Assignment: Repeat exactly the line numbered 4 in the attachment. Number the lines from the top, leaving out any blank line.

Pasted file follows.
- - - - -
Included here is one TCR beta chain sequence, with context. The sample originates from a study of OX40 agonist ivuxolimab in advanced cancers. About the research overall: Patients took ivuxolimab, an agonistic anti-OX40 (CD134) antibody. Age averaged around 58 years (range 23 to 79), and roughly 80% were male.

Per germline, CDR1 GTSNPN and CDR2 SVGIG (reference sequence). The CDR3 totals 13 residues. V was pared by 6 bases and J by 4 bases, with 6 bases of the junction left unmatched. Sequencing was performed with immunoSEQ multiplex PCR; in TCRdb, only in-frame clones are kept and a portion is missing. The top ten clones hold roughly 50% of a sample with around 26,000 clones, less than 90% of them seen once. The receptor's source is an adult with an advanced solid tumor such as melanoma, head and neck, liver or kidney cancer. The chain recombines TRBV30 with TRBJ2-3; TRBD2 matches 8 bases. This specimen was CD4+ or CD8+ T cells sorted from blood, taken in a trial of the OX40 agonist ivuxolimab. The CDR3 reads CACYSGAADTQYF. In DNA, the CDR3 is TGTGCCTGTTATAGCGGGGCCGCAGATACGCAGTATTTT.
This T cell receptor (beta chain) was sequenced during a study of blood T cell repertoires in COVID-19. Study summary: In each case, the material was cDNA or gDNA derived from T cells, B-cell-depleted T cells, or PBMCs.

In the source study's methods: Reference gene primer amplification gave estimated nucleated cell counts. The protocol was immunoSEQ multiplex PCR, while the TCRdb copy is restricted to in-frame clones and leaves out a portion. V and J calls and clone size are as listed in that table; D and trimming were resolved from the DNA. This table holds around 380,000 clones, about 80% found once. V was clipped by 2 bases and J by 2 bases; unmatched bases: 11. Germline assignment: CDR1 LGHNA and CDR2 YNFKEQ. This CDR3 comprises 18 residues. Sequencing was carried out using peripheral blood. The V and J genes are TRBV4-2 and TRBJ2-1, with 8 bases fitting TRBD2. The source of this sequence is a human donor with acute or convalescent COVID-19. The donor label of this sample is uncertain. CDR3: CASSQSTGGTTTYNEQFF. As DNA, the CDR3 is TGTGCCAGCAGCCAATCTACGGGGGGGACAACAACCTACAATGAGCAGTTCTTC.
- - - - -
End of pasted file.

In the source study's methods: Reference gene primer amplification gave estimated nucleated cell counts. The protocol was immunoSEQ multiplex PCR, while the TCRdb copy is restricted to in-frame clones and leaves out a portion. V and J calls and clone size are as listed in that table; D and trimming were resolved from the DNA. This table holds around 380,000 clones, about 80% found once. V was clipped by 2 bases and J by 2 bases; unmatched bases: 11. Germline assignment: CDR1 LGHNA and CDR2 YNFKEQ. This CDR3 comprises 18 residues. Sequencing was carried out using peripheral blood. The V and J genes are TRBV4-2 and TRBJ2-1, with 8 bases fitting TRBD2. The source of this sequence is a human donor with acute or convalescent COVID-19. The donor label of this sample is uncertain. CDR3: CASSQSTGGTTTYNEQFF. As DNA, the CDR3 is TGTGCCAGCAGCCAATCTACGGGGGGGACAACAACCTACAATGAGCAGTTCTTC.